1) Posting resources online makes a significant difference in the learning experience for our students and helps teachers connect with students outside of the classroom. Post assignments, due dates, quiz and test dates, extra credit, and tips for success. Post a joke or comic that relates back to a class discussion, or share your thoughts on an interesting and relevant article or video that you came across. The possibilities are endless, but the main point is this: each post is another opportunity to keep students engaged and connected.

2) To take this idea even further, consider enlisting designated note takers to type and share lecture notes in your classroom’s virtual space. Post your PowerPoint presentations and capture what is written on your SMART board so that you can share that as well. There are so many different barriers when it comes to learning; utilizing any of these relatively effortless suggestions will break down some of those barriers and help make learning more impactful.

3) Last, but certainly not least, online spaces don’t just grant access to the students who missed class time, but they also provide the opportunity and framework for students to foster stronger and longer-lasting connections with their teachers, classmates, and other students potentially around the world. Wikis, for example, provide a space where students within the same class, in different classes within the same school, or even in different schools in different geographic locations can collaborate with one another and comment on each other’s work. Wiki group assignments provide an easy to use vehicle for genuine collaboration. Assign a Wiki project to enable your students to co-author a complex, high-level, and real-world project.  Working together in one space will quite literally ensure that every group member is “on the same page!”

Bonus Idea: Online discussion boards are another incredibly powerful tool that you should be using this year. With online discussions, every single student is given the opportunity to contribute to the classroom discussion, not just the students most eager to raise their hands. Students are given time to process new information and really think about the questions being asked before answering. This can lead to much more thoughtful and meaningful responses. With online discussion boards, there is no need to cut off a discussion when time demands that the class move on. Because the discussion board topics are organized by threads, students and teachers can easily find, follow, and contribute to the threads of their choosing for as long as they wish. You can even track student responses to a particular prompt over the course of an entire year to learn if/how their opinions have evolved!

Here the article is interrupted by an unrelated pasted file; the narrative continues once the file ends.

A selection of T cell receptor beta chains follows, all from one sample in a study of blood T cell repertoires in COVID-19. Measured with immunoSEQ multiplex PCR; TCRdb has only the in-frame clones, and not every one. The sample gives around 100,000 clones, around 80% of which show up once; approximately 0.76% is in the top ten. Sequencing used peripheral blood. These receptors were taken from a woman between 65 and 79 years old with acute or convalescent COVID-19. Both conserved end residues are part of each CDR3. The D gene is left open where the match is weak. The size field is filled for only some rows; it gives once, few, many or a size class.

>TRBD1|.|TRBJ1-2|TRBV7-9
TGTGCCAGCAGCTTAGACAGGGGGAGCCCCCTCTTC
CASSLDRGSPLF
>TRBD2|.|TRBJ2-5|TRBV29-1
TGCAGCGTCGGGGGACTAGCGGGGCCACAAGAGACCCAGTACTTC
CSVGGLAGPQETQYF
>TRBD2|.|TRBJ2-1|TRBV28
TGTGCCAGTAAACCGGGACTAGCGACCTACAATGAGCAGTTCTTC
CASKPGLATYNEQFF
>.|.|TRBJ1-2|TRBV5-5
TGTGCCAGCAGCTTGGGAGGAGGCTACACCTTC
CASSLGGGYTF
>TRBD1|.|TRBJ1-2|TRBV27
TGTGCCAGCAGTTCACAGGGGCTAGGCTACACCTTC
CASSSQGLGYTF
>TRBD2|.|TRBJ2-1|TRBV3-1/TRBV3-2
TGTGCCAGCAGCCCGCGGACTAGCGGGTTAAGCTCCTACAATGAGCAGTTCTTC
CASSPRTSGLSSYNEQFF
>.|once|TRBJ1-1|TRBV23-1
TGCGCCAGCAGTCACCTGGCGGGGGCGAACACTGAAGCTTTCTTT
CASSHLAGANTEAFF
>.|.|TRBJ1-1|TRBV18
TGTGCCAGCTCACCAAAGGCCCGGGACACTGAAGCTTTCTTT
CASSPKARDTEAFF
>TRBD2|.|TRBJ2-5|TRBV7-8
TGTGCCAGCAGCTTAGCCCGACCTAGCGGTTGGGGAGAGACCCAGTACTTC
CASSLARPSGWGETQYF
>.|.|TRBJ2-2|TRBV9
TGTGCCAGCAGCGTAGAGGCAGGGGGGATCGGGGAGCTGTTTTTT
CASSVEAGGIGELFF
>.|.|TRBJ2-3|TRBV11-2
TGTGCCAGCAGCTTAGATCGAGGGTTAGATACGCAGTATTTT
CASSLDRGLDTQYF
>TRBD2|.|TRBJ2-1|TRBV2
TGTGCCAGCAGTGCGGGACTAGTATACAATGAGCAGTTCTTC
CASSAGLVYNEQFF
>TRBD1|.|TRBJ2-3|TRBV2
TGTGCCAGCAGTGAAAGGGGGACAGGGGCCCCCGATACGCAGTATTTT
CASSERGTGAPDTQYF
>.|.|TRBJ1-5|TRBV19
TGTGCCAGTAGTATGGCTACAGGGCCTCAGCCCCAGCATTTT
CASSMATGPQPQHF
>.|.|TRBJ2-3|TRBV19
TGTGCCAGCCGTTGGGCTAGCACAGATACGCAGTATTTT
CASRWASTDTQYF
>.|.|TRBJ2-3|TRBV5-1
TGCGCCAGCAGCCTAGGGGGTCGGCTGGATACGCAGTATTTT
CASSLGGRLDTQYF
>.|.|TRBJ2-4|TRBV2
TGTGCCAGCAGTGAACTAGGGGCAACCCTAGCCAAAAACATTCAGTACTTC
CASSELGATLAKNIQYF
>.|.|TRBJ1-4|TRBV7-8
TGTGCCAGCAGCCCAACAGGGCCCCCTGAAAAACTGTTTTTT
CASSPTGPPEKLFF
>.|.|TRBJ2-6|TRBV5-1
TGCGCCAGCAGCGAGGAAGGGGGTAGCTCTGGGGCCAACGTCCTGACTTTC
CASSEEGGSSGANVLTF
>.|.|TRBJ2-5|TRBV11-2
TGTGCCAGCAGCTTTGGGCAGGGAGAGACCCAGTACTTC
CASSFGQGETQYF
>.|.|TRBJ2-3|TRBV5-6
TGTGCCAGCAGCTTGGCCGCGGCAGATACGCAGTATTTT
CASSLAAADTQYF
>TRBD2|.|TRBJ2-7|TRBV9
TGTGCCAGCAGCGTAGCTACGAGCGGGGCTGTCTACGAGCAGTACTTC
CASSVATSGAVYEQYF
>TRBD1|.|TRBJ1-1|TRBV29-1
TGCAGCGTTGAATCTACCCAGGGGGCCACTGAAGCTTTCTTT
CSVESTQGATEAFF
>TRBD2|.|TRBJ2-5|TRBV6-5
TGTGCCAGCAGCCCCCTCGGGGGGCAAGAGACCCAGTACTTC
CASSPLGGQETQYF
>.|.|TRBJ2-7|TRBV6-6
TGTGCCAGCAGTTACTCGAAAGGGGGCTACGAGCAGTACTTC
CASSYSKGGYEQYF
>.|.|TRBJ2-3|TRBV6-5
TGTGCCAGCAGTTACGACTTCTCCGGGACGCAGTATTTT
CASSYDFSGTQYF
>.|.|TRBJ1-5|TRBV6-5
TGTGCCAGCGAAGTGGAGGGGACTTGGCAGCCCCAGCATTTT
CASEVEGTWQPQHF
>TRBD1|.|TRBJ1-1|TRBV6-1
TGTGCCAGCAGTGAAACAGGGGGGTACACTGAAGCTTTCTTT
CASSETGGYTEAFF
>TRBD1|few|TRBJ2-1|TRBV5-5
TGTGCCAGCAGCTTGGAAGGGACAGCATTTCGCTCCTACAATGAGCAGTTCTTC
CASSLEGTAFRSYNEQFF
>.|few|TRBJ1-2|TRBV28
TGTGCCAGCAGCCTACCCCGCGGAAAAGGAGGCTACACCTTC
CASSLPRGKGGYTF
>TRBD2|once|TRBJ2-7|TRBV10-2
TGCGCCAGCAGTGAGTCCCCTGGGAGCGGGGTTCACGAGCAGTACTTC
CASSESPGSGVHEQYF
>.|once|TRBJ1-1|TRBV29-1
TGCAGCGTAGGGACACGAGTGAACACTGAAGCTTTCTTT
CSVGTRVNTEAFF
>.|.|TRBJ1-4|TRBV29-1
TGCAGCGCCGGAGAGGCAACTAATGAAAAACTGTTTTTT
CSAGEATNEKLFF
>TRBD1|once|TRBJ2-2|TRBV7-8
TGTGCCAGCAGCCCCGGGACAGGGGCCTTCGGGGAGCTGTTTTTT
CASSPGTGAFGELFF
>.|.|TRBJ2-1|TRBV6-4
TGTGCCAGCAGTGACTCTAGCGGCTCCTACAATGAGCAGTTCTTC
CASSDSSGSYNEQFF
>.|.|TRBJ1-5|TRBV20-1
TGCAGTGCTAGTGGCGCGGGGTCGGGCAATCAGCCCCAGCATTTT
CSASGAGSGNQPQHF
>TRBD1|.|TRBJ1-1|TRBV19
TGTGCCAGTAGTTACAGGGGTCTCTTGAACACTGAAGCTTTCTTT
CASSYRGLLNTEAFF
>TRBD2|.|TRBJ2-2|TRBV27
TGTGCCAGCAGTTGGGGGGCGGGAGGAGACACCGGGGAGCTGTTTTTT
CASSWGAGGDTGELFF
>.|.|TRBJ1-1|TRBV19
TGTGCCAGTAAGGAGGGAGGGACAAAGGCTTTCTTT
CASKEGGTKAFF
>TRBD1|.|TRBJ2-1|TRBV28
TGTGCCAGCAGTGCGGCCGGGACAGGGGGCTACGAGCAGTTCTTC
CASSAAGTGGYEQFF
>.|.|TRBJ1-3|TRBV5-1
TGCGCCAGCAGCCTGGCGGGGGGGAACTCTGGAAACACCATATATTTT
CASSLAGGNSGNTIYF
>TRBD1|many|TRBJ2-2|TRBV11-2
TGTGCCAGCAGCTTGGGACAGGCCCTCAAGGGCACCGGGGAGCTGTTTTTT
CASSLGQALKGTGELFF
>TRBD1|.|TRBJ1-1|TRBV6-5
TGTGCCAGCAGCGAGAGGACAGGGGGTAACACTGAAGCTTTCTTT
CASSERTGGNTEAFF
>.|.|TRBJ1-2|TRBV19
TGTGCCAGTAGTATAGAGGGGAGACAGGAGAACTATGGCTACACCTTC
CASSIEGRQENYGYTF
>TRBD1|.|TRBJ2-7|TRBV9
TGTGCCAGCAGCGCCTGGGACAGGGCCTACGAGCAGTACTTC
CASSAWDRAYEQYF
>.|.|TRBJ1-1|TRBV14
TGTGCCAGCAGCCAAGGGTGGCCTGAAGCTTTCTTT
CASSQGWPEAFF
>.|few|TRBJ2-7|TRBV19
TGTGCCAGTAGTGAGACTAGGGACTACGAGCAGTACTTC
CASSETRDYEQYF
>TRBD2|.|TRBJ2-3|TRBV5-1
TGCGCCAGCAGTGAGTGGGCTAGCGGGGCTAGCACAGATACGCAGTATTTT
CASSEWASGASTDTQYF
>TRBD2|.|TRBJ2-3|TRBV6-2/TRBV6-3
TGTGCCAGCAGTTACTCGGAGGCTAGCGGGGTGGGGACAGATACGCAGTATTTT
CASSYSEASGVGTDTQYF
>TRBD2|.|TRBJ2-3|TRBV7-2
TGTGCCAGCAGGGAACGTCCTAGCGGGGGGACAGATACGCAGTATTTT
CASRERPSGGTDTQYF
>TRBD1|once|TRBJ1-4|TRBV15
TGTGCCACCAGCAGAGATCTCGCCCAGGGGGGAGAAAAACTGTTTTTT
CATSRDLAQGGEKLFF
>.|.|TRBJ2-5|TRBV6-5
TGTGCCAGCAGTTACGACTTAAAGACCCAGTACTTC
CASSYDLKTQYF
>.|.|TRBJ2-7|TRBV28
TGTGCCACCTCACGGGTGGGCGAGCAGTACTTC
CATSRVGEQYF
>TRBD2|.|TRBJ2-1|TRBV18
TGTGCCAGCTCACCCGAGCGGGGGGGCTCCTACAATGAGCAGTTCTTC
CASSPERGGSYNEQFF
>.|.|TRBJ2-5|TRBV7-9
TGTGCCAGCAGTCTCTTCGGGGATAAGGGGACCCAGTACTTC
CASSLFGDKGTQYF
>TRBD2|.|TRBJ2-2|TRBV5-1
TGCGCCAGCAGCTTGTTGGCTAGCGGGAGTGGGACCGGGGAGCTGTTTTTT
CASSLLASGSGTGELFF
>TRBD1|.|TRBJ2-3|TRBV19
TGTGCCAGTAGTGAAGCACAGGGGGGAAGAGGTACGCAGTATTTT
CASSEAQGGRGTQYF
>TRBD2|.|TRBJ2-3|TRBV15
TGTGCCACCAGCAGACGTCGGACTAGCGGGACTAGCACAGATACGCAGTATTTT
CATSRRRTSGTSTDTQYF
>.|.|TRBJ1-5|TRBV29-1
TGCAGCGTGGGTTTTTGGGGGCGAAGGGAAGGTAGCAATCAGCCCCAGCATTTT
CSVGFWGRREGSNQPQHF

All of this can happen at any time and any place. So don’t sweat it the next time you haven’t finished explaining the homework when the bell rings. Just post it and watch the responses flood in!

Look out for Part 3 of this series coming soon.

Please email me at chevi@lookstein.org for additional ideas to maintain and extend connections through technology in your classroom and in your school.

This article was re-posted with the author’s permission from the Lookstein Virtual Jewish Academy.